Modern Caribbean Rum

Mai-Kai cocktail review: Mara-Amu is a second generation classic

Updated September 2016
See below: Our Mara-Amu review | Official recipe
Related: The Big Bamboo features big flavors, unique history | Mai-Kai cocktail guide
‘King Kai’ leads procession of new Tikis into The Mai-Kai

The Mara-Amu is one of the most popular of the 47 tropical drinks on The Mai-Kai’s vast menu, due in part to the fact that it’s the only one that comes in a Tiki mug you can take home after quaffing your cocktail (others require a special trip to the gift shop). The mugs have remained generally the same over the decades, but occasionally you’ll discover a different glaze or an entirely different design (see bottom photo).

Artist Will Anders spruces up the Mara-Amu Tiki in The Mai-Kai's outdoor gardens. (Photo by Tiki Kiliki, September 2015)
Artist Will Anders spruces up the Mara-Amu Tiki in The Mai-Kai’s outdoor gardens. (Photo by Tiki Kiliki, September 2015)

Since they’re given away with the drink, Mara-Amu mugs aren’t especially rare or hard to find. Check the Ooga-Mooga mug collectors site for recent prices and lots of photos. The mug is iconic, however, and inspired a Tiki that now stands in a prominent spot in The Mai-Kai’s famous outdoor gardens.

The Mara-Amu Tiki is unique, created by South Florida artist Will Anders when he was toying with the idea of making Tikis from foam. The idea was they could withstand the elements better than wood, and be easy for people to install in their outdoor pools and Tiki bars. They ended up being more difficult and costly to carve (and also susceptible to lots of superficial damage inflicted by unrespectful guests), so the idea never took off.

One of Anders’ claims to fame is his role in restoring the smaller Tikis in The Mai-Kai’s gardens. He was given access to molds created by late owner Bob Thornton from the original wooden Tikis, and over the years has re-created many of them in concrete. As you meander through the lush tropical paths in the gardens, much of what you see are re-creations by Anders. He also carved a giant new wooden Tiki, dubbed King Kai, that stands near the Mara-Amu in the gardens. See the full story and photos of the creation and installation of this 10-foot icon in May 2016.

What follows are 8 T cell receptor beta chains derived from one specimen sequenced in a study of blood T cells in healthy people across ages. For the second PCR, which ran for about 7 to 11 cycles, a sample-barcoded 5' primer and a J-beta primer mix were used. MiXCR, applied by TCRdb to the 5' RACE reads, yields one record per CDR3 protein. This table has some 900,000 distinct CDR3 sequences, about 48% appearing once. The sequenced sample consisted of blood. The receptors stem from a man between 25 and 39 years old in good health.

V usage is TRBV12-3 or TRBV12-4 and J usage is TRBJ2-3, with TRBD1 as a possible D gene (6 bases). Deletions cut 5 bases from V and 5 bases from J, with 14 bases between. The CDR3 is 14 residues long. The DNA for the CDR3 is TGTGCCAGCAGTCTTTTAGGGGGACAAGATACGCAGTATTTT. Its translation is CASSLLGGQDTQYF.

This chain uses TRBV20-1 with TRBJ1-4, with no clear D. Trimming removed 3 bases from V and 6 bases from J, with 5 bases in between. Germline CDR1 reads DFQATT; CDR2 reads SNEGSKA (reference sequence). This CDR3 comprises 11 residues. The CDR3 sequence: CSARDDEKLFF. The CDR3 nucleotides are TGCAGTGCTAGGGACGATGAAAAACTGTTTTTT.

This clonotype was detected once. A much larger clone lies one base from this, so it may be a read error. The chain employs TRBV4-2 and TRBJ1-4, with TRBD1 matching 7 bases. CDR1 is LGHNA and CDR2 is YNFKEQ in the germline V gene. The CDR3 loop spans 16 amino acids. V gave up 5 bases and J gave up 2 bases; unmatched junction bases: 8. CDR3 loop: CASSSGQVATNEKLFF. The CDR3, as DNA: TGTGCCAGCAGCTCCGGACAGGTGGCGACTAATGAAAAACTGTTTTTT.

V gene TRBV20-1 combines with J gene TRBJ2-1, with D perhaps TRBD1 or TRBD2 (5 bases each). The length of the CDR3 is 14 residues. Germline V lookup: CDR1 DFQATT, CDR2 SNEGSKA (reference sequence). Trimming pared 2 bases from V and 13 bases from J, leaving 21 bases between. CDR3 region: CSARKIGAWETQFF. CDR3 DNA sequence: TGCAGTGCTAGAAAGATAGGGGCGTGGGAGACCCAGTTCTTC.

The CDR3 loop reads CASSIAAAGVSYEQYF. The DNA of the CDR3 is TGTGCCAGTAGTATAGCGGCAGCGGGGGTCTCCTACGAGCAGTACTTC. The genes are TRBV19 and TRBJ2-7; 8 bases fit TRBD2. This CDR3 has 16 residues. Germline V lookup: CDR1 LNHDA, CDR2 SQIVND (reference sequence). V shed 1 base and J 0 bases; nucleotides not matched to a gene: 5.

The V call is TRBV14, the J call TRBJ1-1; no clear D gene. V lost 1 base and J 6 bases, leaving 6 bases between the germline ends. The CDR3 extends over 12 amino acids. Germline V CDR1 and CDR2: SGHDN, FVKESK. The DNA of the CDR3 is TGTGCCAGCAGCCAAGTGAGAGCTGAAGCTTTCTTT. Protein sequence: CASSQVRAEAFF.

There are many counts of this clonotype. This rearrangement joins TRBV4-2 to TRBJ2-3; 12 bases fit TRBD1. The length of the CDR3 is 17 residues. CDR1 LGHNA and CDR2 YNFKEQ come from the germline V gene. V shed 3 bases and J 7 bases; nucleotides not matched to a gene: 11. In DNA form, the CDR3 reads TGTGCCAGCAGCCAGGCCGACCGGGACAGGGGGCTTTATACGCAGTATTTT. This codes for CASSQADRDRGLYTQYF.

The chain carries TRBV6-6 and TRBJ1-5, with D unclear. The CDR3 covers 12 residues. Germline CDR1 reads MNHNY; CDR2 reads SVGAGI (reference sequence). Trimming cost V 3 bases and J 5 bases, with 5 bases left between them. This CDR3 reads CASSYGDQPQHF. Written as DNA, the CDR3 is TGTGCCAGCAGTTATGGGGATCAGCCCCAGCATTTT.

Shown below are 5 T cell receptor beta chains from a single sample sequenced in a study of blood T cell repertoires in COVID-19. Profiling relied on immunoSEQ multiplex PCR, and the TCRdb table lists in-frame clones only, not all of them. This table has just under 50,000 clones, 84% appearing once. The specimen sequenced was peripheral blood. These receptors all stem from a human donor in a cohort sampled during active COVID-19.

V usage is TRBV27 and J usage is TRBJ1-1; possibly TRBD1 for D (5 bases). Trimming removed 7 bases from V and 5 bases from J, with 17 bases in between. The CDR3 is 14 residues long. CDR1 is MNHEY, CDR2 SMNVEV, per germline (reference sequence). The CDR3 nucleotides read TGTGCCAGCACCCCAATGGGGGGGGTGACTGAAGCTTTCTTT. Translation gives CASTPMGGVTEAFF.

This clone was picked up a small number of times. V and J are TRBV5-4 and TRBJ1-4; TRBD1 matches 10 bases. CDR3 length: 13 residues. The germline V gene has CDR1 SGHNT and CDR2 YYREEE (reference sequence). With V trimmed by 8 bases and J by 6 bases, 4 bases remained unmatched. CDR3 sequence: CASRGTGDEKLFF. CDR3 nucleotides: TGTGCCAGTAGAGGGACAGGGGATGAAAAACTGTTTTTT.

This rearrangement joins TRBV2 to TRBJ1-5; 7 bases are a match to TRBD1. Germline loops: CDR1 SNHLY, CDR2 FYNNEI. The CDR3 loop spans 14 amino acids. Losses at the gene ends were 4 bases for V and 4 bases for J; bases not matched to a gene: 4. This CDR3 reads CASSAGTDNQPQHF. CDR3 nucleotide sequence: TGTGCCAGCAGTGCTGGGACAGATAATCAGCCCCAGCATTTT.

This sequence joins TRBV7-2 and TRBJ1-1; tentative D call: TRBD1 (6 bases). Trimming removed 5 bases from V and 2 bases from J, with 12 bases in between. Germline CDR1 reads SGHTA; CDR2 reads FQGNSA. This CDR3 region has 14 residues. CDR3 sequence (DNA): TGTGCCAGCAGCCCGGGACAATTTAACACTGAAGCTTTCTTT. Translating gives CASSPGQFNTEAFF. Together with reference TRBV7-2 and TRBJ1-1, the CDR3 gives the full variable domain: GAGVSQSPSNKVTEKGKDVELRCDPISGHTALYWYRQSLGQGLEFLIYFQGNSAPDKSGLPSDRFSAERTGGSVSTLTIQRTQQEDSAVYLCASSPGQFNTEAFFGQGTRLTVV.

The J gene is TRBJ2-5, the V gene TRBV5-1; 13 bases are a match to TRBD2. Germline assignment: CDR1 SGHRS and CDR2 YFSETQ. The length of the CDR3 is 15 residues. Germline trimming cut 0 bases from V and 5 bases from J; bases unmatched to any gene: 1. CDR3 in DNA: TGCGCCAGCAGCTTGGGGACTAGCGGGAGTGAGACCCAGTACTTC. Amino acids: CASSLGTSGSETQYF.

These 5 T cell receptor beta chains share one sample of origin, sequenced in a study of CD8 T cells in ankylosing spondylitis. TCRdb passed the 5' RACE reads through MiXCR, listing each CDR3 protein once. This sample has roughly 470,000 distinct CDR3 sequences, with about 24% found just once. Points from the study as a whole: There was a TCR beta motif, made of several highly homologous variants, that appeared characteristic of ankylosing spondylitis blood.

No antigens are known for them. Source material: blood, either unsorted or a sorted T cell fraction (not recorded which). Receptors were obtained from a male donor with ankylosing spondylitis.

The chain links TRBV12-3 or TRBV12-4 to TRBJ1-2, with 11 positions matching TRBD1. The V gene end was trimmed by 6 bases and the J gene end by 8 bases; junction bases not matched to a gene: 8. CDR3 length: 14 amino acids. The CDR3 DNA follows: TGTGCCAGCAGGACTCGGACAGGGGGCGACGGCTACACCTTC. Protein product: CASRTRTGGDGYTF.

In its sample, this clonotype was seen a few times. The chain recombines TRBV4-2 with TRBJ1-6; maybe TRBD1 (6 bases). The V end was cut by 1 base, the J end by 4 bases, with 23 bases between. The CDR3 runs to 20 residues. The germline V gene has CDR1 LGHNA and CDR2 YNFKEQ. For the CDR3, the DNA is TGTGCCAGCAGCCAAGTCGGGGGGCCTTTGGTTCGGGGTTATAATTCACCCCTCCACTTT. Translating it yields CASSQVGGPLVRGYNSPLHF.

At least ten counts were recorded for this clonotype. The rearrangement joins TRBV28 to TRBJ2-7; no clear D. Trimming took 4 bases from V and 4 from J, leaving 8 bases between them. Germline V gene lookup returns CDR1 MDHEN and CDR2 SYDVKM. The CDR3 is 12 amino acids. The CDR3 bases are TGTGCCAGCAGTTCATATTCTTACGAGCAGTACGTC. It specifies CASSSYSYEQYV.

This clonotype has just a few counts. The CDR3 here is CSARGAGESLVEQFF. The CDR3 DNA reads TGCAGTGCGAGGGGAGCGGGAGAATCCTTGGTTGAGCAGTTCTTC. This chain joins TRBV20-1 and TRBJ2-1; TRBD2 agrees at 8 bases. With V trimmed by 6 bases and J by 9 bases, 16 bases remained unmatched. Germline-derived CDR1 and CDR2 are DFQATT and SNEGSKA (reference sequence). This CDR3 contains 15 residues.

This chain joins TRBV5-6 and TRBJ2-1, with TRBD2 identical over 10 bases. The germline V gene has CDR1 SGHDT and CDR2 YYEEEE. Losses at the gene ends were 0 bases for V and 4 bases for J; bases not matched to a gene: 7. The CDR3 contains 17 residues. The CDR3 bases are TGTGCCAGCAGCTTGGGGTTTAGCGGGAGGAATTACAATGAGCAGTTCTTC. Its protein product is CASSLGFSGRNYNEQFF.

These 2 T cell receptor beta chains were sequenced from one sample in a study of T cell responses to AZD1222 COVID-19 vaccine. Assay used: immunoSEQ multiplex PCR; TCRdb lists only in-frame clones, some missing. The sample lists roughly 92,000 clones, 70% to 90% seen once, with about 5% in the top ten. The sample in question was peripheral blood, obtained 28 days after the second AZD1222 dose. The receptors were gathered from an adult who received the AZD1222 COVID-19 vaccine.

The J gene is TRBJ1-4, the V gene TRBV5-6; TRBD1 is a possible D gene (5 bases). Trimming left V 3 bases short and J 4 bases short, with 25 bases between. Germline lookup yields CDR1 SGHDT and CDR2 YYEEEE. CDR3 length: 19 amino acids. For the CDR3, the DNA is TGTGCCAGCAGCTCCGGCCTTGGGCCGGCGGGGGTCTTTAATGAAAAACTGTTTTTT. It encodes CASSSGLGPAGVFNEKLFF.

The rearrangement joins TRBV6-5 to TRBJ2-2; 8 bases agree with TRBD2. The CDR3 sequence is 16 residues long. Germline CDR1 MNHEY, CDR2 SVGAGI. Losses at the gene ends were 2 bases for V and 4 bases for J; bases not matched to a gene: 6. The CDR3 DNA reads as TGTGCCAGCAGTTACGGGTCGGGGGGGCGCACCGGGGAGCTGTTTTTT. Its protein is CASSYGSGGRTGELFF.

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Minimalist Tiki

The Derby Daiquiri: The Mai-Kai’s ‘$100,000 drink’ is worth its weight in gold

The Derby Daiquiri: The Mai-Kai's '$100,000 drink' is worth its weight in gold

Updated November 2023
See below: Our Derby Daiquiri review | Official Mai-Kai recipe | Tribute recipe
More Mai-Kai Daiquiris: Cuban Daiquiri | Special Reserve Daiquiri | Floridita Daiquiri | Banana Daiquiri | Strawberry Daiquiri
Related: Mai-Kai cocktail guide
* More on the Derby Daiquiri from The Swank Pad
* The Mai-Kai’s Derby Daiquiri seminar at Tiki Oasis 2023
* The next level Derby Daiquiri in Tropical Standard
UPDATE: The Derby Daiquiri on YouTube and social media

When you think of the Mint Julep, you immediately think of the Kentucky Derby. In 1959, when the organizers of the $100,000 Florida Derby sought a similar drink to promote their race, they turned to The Mai-Kai.

The Derby Daiquiri in a vintage glass with its signature coaster. (Photo by Tim "Swanky" Glazner)
The Derby Daiquiri in a vintage glass with its signature coaster. (Photo by Tim “Swanky” Glazner)

The Derby Daiquiri, created by legendary mixologist Mariano Licudine, became the race’s official drink. The Florida Derby, which began in 1952, is still run today every spring at Gulfstream Park in Hallandale with a purse now set at $1 million. Winners usually go on to compete in the Kentucky Derby.

The Derby Daiquiri immediately gave the race and The Mai-Kai a huge publicity boost. It was championed by Rums of Puerto Rico in countless national ad campaigns and was featured as Esquire magazine’s drink of the month.

When New York’s Cue magazine printed the recipe, restaurants all over Manhattan started serving the “$100,000 drink,” Jeff “Beachbum” Berry wrote in the chapter on Licudine and The Mai-Kai in his 2007 book, Sippin’ Safari. The lounge at the Newark, N.J., airport served the drink to vacationers departing for Fort Lauderdale.

The Mai-Kai's founding co-owner, Bob Thornton, shows off the Derby Daiquiri. (Photos courtesy of Tim Glazner, SwankPad.org)
The Mai-Kai’s founding co-owner, Bob Thornton, shows off the Derby Daiquiri. (Photos courtesy of Tim Glazner, SwankPad.org)